Bardo, Treaty of 1881
Bardo, Treaty of (1881)
a treaty between France and Tunisia establishing the basis for French colonial power in Tunisia; it was signed at Bardo (a suburb of Tunis) on May 12 by the French general Bréart and the bey of Tunis, Muhammad III es-Sadok. On Apr. 12,1881, the French government, exploiting an uprising of the Khroumir tribe in Tunisia, which supposedly threatened French interests in Algeria, deployed its troops (under the pretext of maintaining order) in Tunisia. They occupied the leading centers and on May 12 surrounded the palace of the bey at Bardo and forced him to sign the treaty. According to the treaty, the bey “consented” to the occupation by French troops of all points in Tunisia they deemed necessary. A French resident minister was appointed to rule Tunisia, and Tunisia was obliged not to conclude any international agreements without the consent of France; France promised to uphold the bey and his dynasty “in the event of danger.” The treaty was ratified on June 8, 1883, by a convention at La Marsa (near Tunis), thereby establishing a French protectorate over Tunis. The treaty was abrogated on Mar. 20, 1956, after Tunisia won its independence.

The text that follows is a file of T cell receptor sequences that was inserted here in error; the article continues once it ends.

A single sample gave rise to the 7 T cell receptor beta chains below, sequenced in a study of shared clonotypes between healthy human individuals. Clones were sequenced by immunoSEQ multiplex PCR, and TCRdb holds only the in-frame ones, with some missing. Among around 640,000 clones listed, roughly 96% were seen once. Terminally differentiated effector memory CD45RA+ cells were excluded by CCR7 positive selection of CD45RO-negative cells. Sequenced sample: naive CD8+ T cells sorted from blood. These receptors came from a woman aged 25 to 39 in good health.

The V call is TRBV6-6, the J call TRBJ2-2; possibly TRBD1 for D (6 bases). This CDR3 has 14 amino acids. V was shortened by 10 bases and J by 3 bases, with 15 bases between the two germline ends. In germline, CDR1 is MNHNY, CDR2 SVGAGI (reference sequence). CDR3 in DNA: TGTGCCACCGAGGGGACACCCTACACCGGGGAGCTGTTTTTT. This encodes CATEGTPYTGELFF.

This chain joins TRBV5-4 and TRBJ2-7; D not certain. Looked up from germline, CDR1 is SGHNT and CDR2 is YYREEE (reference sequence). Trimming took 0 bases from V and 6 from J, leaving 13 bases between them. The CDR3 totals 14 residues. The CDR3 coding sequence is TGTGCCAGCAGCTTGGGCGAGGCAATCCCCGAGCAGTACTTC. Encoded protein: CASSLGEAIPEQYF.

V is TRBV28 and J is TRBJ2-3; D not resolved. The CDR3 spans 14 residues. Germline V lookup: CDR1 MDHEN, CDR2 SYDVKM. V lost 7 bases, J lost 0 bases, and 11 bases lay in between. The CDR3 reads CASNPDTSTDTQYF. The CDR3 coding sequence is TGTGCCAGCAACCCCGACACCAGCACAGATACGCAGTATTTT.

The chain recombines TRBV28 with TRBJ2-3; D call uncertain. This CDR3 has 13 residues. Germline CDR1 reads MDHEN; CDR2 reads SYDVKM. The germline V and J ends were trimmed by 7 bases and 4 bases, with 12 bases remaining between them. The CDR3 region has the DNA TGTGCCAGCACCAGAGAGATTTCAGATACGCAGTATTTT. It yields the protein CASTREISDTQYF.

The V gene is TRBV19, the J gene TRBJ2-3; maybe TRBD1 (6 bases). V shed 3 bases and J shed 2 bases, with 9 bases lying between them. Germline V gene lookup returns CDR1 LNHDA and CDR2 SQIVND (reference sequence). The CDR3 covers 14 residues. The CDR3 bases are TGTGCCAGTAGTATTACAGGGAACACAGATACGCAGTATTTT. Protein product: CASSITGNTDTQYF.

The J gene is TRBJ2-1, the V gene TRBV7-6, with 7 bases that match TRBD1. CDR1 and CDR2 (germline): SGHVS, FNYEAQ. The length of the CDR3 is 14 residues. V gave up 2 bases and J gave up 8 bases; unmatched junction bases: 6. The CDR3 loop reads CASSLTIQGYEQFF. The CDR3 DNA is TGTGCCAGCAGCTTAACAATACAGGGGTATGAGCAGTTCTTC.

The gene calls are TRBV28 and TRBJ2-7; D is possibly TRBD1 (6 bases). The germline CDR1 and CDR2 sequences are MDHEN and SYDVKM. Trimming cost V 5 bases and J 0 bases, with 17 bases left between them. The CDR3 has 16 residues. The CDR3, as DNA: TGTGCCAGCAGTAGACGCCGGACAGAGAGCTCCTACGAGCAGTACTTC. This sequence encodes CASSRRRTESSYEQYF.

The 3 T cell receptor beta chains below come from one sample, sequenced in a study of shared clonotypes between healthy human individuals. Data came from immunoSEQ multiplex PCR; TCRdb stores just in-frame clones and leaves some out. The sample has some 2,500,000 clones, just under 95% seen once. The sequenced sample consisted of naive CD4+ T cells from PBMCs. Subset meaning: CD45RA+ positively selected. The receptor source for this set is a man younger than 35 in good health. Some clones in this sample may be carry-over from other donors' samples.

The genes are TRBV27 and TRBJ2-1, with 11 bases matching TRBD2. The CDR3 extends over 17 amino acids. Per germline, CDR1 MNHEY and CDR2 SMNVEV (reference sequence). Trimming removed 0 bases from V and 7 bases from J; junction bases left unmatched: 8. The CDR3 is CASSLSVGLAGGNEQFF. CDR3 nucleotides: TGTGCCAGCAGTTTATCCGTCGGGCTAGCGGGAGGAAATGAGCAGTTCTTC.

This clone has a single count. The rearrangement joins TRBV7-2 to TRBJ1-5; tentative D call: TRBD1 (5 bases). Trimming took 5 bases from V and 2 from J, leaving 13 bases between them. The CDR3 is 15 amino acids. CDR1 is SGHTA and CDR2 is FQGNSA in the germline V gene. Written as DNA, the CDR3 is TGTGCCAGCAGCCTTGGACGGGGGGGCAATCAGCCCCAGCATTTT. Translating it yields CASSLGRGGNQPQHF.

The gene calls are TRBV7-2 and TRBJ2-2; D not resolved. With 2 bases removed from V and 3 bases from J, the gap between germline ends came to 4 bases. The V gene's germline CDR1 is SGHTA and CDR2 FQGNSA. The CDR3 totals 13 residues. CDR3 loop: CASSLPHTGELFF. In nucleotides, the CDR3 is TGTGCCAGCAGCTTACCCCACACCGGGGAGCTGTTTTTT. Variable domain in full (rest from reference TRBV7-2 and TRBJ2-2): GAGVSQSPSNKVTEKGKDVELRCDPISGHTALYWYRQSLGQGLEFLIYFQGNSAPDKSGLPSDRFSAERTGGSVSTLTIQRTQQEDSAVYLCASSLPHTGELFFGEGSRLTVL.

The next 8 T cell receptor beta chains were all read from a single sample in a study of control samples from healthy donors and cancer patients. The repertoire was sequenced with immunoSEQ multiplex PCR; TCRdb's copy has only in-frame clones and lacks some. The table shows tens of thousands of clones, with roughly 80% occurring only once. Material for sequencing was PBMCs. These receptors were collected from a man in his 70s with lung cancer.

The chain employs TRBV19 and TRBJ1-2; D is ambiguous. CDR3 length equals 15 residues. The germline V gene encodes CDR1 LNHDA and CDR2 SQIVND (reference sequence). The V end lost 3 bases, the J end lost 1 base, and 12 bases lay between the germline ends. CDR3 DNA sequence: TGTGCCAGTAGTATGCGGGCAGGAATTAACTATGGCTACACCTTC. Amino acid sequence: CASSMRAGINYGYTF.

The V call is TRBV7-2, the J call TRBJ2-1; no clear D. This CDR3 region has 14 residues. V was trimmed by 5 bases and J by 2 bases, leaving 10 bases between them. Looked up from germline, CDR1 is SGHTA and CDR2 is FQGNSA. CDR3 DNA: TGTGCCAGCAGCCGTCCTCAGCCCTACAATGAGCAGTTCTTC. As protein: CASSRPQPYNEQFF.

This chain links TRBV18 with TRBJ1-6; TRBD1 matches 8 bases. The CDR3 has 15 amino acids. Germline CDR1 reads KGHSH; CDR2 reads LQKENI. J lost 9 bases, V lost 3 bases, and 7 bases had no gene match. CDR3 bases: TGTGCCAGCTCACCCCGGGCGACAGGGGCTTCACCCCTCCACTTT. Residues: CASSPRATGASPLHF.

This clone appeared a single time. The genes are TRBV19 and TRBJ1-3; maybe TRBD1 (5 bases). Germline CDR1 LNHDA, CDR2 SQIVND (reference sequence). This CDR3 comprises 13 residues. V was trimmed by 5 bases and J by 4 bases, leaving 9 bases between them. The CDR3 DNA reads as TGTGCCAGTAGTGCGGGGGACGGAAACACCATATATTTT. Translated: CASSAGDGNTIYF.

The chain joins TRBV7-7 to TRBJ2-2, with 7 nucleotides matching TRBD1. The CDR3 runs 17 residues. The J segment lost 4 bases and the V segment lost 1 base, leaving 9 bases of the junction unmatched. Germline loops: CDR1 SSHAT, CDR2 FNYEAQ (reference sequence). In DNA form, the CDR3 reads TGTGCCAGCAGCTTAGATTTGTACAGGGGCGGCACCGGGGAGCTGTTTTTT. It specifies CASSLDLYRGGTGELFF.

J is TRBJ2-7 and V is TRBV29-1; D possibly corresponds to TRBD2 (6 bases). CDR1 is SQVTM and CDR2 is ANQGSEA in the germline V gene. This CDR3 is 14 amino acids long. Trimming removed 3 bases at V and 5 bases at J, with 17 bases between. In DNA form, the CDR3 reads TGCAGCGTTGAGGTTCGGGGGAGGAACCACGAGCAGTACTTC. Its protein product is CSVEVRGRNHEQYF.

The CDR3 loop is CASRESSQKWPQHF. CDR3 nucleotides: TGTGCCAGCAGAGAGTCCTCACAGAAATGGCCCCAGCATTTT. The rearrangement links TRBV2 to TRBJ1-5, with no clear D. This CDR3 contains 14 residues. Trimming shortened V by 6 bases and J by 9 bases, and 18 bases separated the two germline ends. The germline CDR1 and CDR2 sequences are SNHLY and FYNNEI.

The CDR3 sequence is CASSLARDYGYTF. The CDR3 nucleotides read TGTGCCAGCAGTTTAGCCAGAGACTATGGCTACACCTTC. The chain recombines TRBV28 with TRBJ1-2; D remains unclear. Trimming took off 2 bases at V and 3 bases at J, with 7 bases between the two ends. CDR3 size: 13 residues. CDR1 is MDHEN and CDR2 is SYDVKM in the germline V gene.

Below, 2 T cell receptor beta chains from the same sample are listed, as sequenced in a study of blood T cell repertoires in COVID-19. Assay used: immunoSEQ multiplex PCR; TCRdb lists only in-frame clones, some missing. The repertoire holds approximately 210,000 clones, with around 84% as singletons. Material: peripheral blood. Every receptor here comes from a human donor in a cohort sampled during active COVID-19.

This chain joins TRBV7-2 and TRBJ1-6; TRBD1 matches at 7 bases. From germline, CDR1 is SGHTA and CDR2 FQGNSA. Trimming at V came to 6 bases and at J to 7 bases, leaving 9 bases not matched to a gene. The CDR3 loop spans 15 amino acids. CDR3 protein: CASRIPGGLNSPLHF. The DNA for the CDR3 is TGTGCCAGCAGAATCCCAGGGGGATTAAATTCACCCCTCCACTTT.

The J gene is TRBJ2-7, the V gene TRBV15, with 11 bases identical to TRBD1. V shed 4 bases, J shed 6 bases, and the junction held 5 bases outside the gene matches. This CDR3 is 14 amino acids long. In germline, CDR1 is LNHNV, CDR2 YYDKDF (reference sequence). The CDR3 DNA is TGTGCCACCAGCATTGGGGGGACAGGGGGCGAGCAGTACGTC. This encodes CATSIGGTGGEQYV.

PUBLICATIONDocuments diplomatiques franqais, series 1, vol. 3. Paris, 1931.
REFERENCELutskii, V. B. Novaia istoriia arabskikh stran. Moscow, 1966. Pages 243–6.
N. A. IVANOV